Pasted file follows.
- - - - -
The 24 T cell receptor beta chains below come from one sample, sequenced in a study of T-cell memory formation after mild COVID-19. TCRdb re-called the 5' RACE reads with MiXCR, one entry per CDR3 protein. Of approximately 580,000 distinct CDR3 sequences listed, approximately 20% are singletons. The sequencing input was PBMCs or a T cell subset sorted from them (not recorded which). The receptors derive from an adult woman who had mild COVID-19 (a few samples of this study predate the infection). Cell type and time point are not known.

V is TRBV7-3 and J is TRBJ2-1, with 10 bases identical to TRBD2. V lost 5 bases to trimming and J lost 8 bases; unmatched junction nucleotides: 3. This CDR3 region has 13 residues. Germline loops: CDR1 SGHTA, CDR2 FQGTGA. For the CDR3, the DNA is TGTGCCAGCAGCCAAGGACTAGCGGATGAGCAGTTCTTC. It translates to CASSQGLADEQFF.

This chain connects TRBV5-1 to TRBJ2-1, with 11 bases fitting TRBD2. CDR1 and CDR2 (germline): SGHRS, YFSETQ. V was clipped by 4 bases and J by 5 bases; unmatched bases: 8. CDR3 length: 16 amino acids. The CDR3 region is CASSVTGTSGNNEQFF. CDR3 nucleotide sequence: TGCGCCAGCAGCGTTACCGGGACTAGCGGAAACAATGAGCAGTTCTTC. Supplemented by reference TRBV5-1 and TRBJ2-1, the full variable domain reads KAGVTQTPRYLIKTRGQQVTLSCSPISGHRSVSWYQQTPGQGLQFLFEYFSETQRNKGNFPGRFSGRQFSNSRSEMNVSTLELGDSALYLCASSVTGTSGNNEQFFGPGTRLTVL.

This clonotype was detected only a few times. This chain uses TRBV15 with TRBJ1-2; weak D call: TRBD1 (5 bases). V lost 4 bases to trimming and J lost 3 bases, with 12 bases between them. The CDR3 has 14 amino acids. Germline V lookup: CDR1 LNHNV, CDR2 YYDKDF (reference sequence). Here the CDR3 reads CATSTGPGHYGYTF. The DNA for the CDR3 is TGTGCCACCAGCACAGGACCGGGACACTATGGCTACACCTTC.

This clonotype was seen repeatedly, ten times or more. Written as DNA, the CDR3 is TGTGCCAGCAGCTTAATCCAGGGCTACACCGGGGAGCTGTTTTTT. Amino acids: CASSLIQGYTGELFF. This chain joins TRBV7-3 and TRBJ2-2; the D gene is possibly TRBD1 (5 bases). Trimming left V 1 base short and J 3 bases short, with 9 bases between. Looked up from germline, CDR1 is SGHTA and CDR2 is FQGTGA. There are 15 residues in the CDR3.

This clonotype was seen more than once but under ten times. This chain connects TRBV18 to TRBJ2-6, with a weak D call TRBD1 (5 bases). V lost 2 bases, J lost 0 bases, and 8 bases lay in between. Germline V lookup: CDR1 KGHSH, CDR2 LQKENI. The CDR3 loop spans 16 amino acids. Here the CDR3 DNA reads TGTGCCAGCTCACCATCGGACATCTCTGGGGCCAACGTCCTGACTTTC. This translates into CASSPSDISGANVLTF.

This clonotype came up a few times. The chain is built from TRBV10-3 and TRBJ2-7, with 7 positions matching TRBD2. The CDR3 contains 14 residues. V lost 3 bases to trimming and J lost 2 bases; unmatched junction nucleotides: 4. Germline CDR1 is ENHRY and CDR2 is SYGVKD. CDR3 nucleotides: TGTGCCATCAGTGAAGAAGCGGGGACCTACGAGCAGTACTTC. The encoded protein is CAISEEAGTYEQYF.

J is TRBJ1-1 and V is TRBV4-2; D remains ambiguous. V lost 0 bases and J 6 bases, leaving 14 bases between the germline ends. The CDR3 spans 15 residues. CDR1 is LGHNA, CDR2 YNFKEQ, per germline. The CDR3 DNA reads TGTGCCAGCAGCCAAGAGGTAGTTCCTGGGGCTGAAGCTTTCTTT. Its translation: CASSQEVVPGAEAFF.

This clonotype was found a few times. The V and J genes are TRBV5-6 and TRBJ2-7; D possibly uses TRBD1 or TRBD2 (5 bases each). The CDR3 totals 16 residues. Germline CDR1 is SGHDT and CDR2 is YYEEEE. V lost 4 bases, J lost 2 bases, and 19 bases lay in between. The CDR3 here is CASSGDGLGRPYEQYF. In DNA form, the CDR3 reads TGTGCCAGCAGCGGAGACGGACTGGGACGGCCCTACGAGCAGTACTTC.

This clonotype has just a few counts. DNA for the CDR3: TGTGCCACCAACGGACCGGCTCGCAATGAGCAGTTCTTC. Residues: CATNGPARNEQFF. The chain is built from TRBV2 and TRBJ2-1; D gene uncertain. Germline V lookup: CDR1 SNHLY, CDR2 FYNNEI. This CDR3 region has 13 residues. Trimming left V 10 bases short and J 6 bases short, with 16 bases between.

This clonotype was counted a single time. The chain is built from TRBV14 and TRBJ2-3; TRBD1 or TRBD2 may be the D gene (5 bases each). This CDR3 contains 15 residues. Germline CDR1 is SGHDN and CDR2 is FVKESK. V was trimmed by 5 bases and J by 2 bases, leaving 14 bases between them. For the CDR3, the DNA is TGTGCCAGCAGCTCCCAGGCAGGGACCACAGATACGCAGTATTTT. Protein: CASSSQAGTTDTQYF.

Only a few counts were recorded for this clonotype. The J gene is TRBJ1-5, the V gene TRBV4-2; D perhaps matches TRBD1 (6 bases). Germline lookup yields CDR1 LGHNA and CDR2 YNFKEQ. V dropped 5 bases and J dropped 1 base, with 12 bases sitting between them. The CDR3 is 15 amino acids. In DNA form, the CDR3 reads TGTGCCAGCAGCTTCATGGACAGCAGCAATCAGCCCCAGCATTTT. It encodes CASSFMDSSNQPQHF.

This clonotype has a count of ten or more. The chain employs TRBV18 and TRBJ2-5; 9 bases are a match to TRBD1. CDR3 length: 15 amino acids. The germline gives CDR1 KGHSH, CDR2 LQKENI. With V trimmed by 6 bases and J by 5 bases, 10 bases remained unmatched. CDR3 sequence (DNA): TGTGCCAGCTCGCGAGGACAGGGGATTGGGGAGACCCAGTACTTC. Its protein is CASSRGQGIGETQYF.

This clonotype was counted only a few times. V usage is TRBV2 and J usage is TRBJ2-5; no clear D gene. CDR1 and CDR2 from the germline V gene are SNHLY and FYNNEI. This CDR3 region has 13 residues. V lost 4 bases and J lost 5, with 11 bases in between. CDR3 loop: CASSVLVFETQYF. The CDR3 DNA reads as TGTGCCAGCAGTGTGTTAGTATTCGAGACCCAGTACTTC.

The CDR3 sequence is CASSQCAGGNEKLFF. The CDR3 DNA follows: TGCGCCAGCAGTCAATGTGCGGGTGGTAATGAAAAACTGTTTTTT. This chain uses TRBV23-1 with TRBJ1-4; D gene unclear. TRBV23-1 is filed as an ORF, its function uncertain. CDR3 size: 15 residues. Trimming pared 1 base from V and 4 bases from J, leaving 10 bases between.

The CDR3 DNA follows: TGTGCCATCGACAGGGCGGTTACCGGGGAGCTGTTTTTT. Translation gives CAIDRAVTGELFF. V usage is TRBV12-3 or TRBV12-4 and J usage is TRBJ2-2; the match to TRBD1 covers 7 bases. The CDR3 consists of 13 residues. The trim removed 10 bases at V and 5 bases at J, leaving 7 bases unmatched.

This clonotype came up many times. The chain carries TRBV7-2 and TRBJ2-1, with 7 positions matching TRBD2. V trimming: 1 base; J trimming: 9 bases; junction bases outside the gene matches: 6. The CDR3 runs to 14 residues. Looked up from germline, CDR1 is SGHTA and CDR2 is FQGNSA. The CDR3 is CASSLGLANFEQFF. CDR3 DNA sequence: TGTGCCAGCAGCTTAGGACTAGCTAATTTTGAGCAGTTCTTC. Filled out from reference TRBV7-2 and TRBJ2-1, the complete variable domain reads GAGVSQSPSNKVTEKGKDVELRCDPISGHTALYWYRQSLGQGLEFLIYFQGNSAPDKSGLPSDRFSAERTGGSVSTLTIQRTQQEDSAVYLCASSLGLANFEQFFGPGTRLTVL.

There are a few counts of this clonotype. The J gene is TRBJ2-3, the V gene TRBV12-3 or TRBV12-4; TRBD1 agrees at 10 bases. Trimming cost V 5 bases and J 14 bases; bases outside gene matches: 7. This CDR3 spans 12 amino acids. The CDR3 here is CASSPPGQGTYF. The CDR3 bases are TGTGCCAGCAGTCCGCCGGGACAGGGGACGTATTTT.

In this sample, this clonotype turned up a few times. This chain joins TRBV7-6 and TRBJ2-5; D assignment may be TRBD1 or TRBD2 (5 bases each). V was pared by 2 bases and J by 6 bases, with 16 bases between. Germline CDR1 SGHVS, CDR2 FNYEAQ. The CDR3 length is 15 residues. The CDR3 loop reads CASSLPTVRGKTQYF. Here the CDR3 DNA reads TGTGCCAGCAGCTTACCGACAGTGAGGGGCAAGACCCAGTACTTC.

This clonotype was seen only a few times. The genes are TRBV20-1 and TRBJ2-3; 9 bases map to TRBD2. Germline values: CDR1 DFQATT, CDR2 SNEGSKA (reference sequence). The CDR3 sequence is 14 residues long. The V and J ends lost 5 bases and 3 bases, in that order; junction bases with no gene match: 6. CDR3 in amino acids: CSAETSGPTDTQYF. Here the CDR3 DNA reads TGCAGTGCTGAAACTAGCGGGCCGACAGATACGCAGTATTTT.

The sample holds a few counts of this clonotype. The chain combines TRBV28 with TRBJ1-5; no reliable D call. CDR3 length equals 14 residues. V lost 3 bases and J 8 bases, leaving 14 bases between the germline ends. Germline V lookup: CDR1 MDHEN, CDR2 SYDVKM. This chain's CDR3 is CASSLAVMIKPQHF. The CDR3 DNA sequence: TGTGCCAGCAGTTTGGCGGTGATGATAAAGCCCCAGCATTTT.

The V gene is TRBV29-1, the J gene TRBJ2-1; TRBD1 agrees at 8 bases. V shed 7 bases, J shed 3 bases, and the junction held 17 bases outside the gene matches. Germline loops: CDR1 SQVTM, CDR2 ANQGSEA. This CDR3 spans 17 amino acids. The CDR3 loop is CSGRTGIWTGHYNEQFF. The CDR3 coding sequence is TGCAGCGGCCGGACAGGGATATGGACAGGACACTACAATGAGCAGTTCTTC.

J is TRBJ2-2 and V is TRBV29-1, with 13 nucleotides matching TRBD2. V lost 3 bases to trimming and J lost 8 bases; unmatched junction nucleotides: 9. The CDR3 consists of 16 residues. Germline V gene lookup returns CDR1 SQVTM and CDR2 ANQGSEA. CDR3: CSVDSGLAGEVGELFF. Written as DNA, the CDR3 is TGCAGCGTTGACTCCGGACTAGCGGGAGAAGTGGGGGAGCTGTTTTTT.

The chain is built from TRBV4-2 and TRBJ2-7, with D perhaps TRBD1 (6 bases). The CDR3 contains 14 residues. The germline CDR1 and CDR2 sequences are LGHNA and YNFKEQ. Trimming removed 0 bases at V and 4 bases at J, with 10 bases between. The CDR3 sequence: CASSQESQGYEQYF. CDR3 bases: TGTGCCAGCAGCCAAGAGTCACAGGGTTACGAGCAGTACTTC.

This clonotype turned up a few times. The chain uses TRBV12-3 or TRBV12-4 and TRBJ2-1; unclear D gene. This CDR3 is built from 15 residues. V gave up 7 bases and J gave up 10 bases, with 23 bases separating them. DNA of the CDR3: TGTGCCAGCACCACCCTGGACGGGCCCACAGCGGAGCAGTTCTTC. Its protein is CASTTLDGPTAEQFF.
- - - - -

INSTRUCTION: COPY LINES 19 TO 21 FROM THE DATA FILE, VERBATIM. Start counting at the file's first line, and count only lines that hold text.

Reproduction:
In this sample, this clonotype turned up a few times. This chain joins TRBV7-6 and TRBJ2-5; D assignment may be TRBD1 or TRBD2 (5 bases each). V was pared by 2 bases and J by 6 bases, with 16 bases between. Germline CDR1 SGHVS, CDR2 FNYEAQ. The CDR3 length is 15 residues. The CDR3 loop reads CASSLPTVRGKTQYF. Here the CDR3 DNA reads TGTGCCAGCAGCTTACCGACAGTGAGGGGCAAGACCCAGTACTTC.

This clonotype was seen only a few times. The genes are TRBV20-1 and TRBJ2-3; 9 bases map to TRBD2. Germline values: CDR1 DFQATT, CDR2 SNEGSKA (reference sequence). The CDR3 sequence is 14 residues long. The V and J ends lost 5 bases and 3 bases, in that order; junction bases with no gene match: 6. CDR3 in amino acids: CSAETSGPTDTQYF. Here the CDR3 DNA reads TGCAGTGCTGAAACTAGCGGGCCGACAGATACGCAGTATTTT.

The sample holds a few counts of this clonotype. The chain combines TRBV28 with TRBJ1-5; no reliable D call. CDR3 length equals 14 residues. V lost 3 bases and J 8 bases, leaving 14 bases between the germline ends. Germline V lookup: CDR1 MDHEN, CDR2 SYDVKM. This chain's CDR3 is CASSLAVMIKPQHF. The CDR3 DNA sequence: TGTGCCAGCAGTTTGGCGGTGATGATAAAGCCCCAGCATTTT.